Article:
(iv) For the aforesaid purposes, ECI is also directed to create a separate cell which will also monitor the required compliances so that the Supreme Court can be apprised promptly of non-compliance by any political party of the directions contained in the Court’s orders, as fleshed out by ECI, in instructions, letters and circulars issued in this behalf;

(v) The direction in paragraph 4.4 of the order in Rambabu Singh Thakur, (2020) 3 SCC 733 be modified and it is clarified that the details which are required to be published, shall be published within 48 hours of the selection of the candidate and not prior to two weeks before the first date of filing of nominations; and

(vi) If such a political party fails to submit such compliance report with ECI, ECI shall bring such non-compliance by the political party to the notice of the Supreme Court as being in contempt of the Court’s orders/directions, which shall in future be viewed very seriously.

The contempt petition was disposed of in above terms. [Brajesh Singh v. Sunil Arora, 2021 SCC OnLine SC 571, decided on 10-8-2020]


Tejaswi Pandit, Senior Editorial Assistant has reported this brief.

Case BriefsTribunals/Commissions/Regulatory Bodies

Customs, Excise and Services Tax Appellate Tribunal (CESTAT): Rachna Gupta (Judicial Member) allowed an appeal which was filed aggrieved by the order-in-original asking the appellants for recovery of Central Excise Duty amounting to Rs 16,22,501 along with the appropriate interest and proportionate penalty.

The appellant was engaged in the manufacture of organic compound and enzymes. During the course of audit, the Department observed that the appellant had sent 1,41,396.180 litres of chemical for job work under job work Challan for processing. They had received only 90620.290 litres of chemicals. The chemical not received by the appellant i.e. 50775.890 litres was alleged to have the value of Rs. 1,01,15,903/- involving Central Excise duty of Rs.16,22,501/- from their job worker. The said amount of excise duty during the period from 1-3-2003 to 31-3-2005 has accordingly been alleged to have not been paid in contravention to the provisions of Rule 4(5) of CENVAT Credit Rules, 2002.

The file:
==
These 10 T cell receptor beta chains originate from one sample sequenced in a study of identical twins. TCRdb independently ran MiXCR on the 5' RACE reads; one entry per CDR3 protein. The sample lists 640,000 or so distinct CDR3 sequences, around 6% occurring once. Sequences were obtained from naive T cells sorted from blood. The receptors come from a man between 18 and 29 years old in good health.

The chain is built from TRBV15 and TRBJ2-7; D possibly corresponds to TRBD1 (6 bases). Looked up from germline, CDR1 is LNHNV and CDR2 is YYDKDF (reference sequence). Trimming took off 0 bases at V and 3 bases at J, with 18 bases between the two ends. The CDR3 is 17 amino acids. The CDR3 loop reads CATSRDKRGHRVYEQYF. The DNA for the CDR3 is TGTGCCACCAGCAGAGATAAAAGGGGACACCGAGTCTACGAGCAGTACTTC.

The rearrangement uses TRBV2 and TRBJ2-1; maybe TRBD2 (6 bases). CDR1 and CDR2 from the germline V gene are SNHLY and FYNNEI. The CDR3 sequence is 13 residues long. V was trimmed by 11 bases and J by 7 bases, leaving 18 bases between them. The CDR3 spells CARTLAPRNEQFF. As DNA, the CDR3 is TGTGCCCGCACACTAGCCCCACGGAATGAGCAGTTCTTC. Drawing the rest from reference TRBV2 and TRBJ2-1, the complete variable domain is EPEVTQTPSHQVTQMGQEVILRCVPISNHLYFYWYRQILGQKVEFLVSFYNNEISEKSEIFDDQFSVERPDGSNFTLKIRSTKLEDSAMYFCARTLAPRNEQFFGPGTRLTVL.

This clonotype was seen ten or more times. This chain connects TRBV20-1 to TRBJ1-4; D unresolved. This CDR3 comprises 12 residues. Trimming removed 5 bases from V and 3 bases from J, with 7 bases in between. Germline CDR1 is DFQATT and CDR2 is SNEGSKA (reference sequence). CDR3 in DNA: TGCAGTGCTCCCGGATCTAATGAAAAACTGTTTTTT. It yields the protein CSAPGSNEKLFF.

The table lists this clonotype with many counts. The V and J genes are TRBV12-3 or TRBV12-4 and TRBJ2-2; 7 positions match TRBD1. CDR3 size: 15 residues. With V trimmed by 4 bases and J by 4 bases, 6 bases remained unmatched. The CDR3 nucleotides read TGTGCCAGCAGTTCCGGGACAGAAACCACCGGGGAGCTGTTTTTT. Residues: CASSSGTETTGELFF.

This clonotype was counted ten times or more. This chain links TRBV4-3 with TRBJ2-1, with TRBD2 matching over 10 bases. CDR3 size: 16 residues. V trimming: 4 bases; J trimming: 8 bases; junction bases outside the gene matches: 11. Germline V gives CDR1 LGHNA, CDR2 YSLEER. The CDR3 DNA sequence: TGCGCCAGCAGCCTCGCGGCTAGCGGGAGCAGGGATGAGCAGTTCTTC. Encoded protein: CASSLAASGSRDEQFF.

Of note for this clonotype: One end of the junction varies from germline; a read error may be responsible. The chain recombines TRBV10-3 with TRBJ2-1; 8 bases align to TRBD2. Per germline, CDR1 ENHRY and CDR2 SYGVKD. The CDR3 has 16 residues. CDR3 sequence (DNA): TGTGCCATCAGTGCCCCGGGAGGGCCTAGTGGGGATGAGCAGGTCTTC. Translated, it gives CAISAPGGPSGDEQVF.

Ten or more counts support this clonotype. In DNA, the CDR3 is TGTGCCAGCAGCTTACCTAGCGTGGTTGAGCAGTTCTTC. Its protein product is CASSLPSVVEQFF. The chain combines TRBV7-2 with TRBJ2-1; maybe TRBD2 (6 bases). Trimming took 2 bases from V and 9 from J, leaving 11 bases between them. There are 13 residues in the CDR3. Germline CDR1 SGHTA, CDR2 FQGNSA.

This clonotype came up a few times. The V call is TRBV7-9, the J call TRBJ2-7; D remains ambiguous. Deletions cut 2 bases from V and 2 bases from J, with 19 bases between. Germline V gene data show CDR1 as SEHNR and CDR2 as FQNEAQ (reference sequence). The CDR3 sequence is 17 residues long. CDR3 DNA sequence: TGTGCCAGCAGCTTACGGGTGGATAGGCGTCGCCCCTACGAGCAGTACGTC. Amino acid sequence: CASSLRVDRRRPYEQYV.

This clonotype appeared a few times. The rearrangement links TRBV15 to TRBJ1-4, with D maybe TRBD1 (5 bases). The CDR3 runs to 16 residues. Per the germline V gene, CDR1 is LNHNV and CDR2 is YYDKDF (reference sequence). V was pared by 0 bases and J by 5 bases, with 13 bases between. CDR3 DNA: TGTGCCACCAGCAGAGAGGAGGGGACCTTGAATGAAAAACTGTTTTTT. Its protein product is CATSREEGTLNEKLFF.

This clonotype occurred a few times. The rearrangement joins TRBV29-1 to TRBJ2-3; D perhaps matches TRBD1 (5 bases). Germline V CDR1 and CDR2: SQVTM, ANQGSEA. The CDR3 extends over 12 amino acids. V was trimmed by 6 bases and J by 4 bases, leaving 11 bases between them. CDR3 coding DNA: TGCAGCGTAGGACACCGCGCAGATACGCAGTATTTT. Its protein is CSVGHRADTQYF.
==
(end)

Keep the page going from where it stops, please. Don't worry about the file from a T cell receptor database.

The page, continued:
The appellant submitted that in the manufacture of organic compound into antibiotics and enzymes, the appellant has used Hexa methyl Di-Silioxane (HMDS). After the manufacture of said antibiotic, there remain a by-product namely, (Hexa-Methyl Di-Silixane) HMDSO which contains 75% of HMDS, the raw material for the appellant’s final product and about 25% Toluene. They did not have recovery plant in their factory premises to recover said 75% of HMDS from the said by-product HMDSO. Accordingly, the said product was given to the job worker with an agreement that the yield returnable product would be 90% calculated on 100% basis of HMDS in case the purity is more than 80%. However, if the purity was less than 80%, the yield returnable would be 85%. It was submitted that it is because of that difference in yield returnable that quantity of HMDS received back by the appellant from the job worker was less by about 32-36% of total quantity of HMDSO.

The main issue deduced by the tribunal was that whether Rule 4(5) of CCR was applicable to the given facts and circumstances. The Tribunal perused Rule 4 (5) and explained that:

  • where the manufacturer need to sent those inputs for any kind of processing either inputs as such or after partially processing those inputs, then also those inputs shall be eligible for Cenvat Credit to the extent of duty paid on those inputs provided job workers returned the reprocessed inputs within one hundred eighty days, else the manufacturer shall be liable to pay the amount equivalent to the Cenvat Credit attributable to such inputs by debiting the Cenvat Credit or otherwise.
  • It also stand, abundantly clear from this provisions that this Rule applies to such inputs which have been sent to the job worker before the manufacturer is able to manufacture its final product.
  • This provision applies Thus to a situation where final product cannot be manufactured unless and until the inputs has to undergo such further processing, testing, repairing, reconditioning or any other such treatment which is not available with the manufacturer himself and it has to be got down from the job worker that Rule 4(5) of CCR is invokable. That too in case when Job worker fails to return the processed input within 180 days of receipt thereof.

The Tribunal was of the opinion that there was no denial of the fact that the by-product / waste (HMDSO) which has emerged with the final product (anti-biotic/ organic compound ) of the appellant from the inputs HMDS is sent to the job worker for the reason that this by-product has a potential of releasing the inputs i.e. HMDS by further recovery process as 75% of such HMDS is still contained in the said by-product i.e. HMDSO and this was sufficient to hold that Rule 4(5) of Cenvat Credit Rules is not applicable to the given facts and circumstances. The Tribunal held that what was given to the job worker was the waste which emerged along with final product and not the inputs as such, used by the appellant for manufacturing anti-biotic as a final product. The Tribunal relied on the rulings of Rocket Engineering Corporation Pvt. Ltd. v. CC Pune, 2005 (191) ELT 483 which has been based upon the earlier decision of this Tribunal in the case of Preetam Enterprises v. CCE, 2004 (173) ELT 26. It was held in these decisions that Rule 4(5)(a) of the Cenvat Credit Rules, 2002 does not cover the return of waste and scraps.